Precisely because the needs of the entire community demanded it. Achilles’ logic is faulty, and the beginning of his problem was the ego.
Yet he continues, more for rhetorical effect than with a new thought.
‘Never at any time did they drag away my oxen or horses.’
He is beginning to sound like a whiner. Then he breaks into a rare eloquence that makes us want to memorize lines 155-157. The Trojans never destroyed crops in the multi-epitheted Phthia (hero-nourishing, heavy-clodded), since there is a great distance in between us, [consisting of] the shadow-providing mountains and the echoing sea. We get a visual feast in all of these words, but time permits mention of only two things. Achilles describes“shadowy” mountains, or what I call the “shadow-throwing” mountains, referring to the phenomenon we have seen, but for which we have no English word, of shadows gradually covering more and more land as daylight rushes to conclusion. But it is a striking way of describing terrain; we already know it is “rich-clodded” or “very fertile” but now we have the land from another angle, from the perspective of the mountains. We also have the fourth thing, the “echoing sea,” and the word “echoing” is onomatopoetic--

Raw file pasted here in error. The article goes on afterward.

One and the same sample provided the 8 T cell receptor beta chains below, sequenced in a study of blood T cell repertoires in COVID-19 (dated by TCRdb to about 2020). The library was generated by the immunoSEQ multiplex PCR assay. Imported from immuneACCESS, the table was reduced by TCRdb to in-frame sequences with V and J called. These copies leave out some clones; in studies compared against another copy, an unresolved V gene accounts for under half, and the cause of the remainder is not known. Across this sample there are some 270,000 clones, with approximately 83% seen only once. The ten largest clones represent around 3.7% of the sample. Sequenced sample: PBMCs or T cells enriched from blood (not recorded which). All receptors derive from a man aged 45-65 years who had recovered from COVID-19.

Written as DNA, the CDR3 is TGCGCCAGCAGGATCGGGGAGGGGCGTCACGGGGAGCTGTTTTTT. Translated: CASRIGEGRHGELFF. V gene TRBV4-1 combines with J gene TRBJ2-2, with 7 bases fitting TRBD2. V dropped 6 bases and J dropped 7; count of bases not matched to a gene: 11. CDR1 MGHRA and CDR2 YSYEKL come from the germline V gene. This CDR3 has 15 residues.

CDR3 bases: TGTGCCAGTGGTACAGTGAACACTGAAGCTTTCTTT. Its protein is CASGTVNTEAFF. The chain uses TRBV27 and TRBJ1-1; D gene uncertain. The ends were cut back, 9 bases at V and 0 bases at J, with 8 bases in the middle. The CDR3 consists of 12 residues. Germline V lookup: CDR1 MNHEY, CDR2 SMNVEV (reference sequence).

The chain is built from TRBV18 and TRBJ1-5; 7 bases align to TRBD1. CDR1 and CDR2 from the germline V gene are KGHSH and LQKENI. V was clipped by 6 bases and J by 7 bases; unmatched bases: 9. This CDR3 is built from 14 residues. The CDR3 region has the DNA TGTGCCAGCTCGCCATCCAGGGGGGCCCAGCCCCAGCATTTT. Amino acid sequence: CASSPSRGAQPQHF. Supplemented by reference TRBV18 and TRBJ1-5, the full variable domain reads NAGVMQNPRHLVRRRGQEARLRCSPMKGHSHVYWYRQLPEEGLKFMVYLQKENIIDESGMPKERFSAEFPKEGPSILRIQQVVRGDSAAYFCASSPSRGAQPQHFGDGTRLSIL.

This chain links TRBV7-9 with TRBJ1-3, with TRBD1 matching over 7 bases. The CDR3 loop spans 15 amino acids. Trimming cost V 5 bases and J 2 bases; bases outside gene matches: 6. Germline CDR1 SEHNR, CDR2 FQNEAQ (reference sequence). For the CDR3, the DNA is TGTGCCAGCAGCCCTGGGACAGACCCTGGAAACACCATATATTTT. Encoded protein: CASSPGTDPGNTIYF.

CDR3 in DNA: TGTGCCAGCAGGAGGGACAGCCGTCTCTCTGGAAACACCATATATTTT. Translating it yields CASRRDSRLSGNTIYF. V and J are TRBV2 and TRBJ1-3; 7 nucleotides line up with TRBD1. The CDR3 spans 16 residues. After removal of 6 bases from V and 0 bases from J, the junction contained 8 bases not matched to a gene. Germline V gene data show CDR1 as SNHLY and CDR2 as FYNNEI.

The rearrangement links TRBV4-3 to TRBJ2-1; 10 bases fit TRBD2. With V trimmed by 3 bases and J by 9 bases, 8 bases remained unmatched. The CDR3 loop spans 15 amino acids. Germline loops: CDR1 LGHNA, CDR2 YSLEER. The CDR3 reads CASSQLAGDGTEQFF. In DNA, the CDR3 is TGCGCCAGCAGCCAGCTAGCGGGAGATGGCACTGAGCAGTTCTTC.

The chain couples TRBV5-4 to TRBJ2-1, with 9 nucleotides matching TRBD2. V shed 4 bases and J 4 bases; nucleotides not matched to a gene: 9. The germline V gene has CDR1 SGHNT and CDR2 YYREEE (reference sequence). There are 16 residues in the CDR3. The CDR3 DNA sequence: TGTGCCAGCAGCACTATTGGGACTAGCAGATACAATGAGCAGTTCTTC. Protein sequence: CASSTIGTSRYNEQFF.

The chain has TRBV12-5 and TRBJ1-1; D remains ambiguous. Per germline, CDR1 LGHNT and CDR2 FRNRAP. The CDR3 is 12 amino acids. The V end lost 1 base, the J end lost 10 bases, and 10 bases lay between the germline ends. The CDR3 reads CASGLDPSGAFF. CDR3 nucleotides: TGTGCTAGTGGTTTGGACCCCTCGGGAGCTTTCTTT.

echeissa. We can almost hear the polyphloisboisterous sea in its echeisstic mode!
These four epithets, then, describe Achilles’ beloved homeland. We have a saying in English to describe the situation when an unusually large concentration of skilled people come from a certain region. We say, “There must be something in the water.” Here we have a more eloquent ancient equivalent. Phthia is a “hero-nourishing” place, and it must be something about the richly clodded soil, the darkening shadows cast by the majestic peaks, and the ever-sounding beating of the sea. The language describing Phthia takes us readers, just for second, away from the quarrel between the two great men. We are brought into the realm of nature, and nature here has the last word. Human struggles and longings seem almost trivial in the presence of shadow-throwing mountains and ever-resounding sea. You begin to see by these four descriptors how someone could actually fall in love with a land, and how the rhythms provided by the regularity of shadow and beating sea and of cultivation and harvest could produce strapping men who till the ground, fight the battles, marry the women and then return home to be comforted by those same sounds and shadows that watched over their birth.